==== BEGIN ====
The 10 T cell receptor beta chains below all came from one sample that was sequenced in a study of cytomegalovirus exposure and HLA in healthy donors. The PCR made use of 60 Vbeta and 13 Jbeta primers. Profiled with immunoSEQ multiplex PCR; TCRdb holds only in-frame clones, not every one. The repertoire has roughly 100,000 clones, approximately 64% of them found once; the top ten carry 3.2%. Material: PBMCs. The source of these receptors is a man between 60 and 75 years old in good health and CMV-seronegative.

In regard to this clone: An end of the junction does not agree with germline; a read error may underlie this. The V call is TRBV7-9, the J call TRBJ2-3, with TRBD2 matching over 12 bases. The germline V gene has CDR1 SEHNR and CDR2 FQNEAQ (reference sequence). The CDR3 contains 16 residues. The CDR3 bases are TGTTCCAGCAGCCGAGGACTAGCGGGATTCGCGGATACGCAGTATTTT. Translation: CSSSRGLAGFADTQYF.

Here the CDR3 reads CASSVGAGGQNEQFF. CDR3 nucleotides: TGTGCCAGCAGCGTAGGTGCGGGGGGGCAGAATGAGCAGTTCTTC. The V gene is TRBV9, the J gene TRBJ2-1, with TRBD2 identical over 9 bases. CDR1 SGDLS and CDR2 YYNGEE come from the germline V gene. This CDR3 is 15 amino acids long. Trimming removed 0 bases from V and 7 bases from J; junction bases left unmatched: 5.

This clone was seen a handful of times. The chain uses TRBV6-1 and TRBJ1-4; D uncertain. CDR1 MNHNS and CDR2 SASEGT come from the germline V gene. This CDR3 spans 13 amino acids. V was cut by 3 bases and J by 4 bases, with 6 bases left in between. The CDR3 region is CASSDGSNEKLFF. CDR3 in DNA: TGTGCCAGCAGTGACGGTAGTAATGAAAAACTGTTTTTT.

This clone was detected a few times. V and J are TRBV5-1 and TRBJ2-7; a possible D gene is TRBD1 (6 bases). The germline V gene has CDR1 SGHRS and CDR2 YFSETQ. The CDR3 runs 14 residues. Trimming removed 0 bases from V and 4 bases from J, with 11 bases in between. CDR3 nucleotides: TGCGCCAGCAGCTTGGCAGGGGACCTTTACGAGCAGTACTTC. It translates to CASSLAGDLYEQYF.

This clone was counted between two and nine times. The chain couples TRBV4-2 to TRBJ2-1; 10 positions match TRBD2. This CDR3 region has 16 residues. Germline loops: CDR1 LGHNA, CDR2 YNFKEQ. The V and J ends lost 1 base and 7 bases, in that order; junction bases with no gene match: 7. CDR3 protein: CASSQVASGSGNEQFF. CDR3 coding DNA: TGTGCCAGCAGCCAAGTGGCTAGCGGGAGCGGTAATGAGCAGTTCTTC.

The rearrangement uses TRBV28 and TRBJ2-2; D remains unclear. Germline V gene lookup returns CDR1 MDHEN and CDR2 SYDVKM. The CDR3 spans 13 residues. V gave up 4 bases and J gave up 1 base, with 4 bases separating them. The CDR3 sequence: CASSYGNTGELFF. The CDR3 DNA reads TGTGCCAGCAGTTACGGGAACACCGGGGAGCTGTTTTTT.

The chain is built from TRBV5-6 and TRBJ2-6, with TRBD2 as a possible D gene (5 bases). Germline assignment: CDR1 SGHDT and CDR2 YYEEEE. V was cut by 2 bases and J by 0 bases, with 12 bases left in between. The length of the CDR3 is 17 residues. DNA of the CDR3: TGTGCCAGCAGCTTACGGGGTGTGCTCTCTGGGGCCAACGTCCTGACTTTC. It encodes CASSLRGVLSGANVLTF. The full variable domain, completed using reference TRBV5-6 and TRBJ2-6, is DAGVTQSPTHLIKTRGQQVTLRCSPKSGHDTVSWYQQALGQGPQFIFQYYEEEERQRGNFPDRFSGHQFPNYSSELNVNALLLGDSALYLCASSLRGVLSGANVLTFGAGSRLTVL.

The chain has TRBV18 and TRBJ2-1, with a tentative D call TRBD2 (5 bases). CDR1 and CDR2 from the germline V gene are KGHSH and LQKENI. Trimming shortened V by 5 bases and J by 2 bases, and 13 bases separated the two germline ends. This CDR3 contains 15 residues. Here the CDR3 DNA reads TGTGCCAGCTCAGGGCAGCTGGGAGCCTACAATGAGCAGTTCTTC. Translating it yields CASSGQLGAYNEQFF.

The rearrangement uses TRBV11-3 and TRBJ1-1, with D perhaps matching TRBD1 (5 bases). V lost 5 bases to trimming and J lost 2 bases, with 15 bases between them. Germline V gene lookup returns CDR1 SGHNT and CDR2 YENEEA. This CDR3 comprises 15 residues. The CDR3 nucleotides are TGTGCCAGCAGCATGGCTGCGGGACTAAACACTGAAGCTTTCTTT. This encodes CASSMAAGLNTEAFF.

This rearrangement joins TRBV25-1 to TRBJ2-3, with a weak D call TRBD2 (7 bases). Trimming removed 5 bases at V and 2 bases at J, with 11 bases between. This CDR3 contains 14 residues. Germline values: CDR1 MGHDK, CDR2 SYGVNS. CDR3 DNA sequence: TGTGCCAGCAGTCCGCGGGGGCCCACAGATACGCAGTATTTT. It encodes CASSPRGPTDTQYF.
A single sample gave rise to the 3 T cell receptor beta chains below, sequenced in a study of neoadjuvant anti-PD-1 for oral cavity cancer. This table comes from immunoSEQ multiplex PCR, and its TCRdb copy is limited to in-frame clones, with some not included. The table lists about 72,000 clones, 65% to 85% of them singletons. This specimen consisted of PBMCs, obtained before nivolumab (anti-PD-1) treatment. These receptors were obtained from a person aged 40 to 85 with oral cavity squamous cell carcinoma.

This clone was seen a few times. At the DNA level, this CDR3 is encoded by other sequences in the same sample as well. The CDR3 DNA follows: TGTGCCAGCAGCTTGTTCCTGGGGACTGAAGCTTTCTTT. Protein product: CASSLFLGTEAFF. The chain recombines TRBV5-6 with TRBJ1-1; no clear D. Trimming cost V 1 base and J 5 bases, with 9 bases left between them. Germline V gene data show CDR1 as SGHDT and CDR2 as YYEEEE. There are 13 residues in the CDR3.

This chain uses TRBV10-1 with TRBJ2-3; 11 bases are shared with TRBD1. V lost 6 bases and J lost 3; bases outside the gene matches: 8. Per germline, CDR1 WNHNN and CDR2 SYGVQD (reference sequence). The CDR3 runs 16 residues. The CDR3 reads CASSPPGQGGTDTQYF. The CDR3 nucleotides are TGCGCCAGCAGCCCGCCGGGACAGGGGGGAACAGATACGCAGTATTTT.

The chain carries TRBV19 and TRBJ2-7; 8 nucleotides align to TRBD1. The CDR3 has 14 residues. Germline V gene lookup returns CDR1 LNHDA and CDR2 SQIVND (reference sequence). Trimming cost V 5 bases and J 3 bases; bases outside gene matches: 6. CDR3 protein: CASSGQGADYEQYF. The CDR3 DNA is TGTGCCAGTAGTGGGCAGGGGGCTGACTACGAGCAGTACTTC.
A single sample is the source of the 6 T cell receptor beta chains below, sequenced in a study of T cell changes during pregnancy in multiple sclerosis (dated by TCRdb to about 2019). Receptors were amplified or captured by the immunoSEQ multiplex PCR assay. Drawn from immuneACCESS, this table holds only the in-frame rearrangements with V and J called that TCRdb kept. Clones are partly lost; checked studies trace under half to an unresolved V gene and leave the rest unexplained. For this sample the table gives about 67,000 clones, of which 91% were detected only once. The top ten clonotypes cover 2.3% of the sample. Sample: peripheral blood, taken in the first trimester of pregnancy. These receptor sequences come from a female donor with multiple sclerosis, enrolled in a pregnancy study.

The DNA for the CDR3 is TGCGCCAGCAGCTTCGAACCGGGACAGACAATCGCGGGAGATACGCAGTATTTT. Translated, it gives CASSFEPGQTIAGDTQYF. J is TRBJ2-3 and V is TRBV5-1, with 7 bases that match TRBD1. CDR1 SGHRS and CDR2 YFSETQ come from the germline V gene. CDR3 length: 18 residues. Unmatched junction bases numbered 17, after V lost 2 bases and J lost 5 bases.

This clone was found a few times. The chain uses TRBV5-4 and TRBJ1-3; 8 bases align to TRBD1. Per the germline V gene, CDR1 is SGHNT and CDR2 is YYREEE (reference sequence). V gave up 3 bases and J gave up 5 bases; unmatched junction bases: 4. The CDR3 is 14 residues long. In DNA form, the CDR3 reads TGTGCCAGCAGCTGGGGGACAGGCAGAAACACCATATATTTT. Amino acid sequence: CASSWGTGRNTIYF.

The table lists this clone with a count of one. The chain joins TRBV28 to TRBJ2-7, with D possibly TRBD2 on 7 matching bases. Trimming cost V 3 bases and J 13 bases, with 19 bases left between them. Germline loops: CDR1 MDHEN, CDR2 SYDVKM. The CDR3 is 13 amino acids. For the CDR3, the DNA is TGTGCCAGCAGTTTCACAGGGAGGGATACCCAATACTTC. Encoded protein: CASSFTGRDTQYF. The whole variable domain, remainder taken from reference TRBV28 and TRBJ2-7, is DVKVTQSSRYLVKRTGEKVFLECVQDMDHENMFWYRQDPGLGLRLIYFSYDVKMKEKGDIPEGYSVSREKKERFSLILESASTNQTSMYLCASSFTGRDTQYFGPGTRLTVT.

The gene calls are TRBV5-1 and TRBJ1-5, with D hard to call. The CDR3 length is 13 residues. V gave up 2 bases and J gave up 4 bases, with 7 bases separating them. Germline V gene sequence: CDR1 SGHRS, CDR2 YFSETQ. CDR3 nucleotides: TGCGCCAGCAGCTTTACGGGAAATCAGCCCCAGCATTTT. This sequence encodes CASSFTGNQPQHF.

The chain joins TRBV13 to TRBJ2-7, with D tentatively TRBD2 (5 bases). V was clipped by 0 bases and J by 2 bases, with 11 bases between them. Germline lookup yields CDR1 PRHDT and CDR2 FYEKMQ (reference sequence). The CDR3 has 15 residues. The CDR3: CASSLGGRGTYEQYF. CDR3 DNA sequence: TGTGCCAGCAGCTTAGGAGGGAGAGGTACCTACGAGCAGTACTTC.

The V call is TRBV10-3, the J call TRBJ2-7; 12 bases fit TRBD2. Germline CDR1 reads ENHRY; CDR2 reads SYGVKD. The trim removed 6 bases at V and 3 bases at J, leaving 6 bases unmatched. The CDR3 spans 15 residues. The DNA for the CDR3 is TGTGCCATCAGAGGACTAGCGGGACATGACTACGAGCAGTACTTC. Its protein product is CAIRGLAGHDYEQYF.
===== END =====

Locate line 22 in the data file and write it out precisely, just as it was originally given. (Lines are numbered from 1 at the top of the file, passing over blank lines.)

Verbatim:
The V call is TRBV10-3, the J call TRBJ2-7; 12 bases fit TRBD2. Germline CDR1 reads ENHRY; CDR2 reads SYGVKD. The trim removed 6 bases at V and 3 bases at J, leaving 6 bases unmatched. The CDR3 spans 15 residues. The DNA for the CDR3 is TGTGCCATCAGAGGACTAGCGGGACATGACTACGAGCAGTACTTC. Its protein product is CAIRGLAGHDYEQYF.